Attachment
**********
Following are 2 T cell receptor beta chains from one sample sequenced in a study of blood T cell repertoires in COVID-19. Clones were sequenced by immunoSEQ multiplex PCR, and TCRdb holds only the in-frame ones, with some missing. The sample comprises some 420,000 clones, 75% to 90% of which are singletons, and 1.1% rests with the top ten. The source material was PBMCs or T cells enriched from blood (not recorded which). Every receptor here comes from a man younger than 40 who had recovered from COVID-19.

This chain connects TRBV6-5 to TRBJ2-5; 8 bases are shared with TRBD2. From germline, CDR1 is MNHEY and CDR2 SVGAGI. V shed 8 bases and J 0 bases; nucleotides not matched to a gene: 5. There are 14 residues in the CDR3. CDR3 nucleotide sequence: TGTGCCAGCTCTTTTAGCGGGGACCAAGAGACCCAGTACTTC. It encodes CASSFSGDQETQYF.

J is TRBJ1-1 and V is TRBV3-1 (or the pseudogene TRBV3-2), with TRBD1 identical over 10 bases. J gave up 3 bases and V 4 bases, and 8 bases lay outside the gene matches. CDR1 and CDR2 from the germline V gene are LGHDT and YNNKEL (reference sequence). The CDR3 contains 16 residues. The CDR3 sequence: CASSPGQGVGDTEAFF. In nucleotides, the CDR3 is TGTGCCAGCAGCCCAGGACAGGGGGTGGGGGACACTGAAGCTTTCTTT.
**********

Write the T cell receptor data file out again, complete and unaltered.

Following are 2 T cell receptor beta chains from one sample sequenced in a study of blood T cell repertoires in COVID-19. Clones were sequenced by immunoSEQ multiplex PCR, and TCRdb holds only the in-frame ones, with some missing. The sample comprises some 420,000 clones, 75% to 90% of which are singletons, and 1.1% rests with the top ten. The source material was PBMCs or T cells enriched from blood (not recorded which). Every receptor here comes from a man younger than 40 who had recovered from COVID-19.

This chain connects TRBV6-5 to TRBJ2-5; 8 bases are shared with TRBD2. From germline, CDR1 is MNHEY and CDR2 SVGAGI. V shed 8 bases and J 0 bases; nucleotides not matched to a gene: 5. There are 14 residues in the CDR3. CDR3 nucleotide sequence: TGTGCCAGCTCTTTTAGCGGGGACCAAGAGACCCAGTACTTC. It encodes CASSFSGDQETQYF.

J is TRBJ1-1 and V is TRBV3-1 (or the pseudogene TRBV3-2), with TRBD1 identical over 10 bases. J gave up 3 bases and V 4 bases, and 8 bases lay outside the gene matches. CDR1 and CDR2 from the germline V gene are LGHDT and YNNKEL (reference sequence). The CDR3 contains 16 residues. The CDR3 sequence: CASSPGQGVGDTEAFF. In nucleotides, the CDR3 is TGTGCCAGCAGCCCAGGACAGGGGGTGGGGGACACTGAAGCTTTCTTT.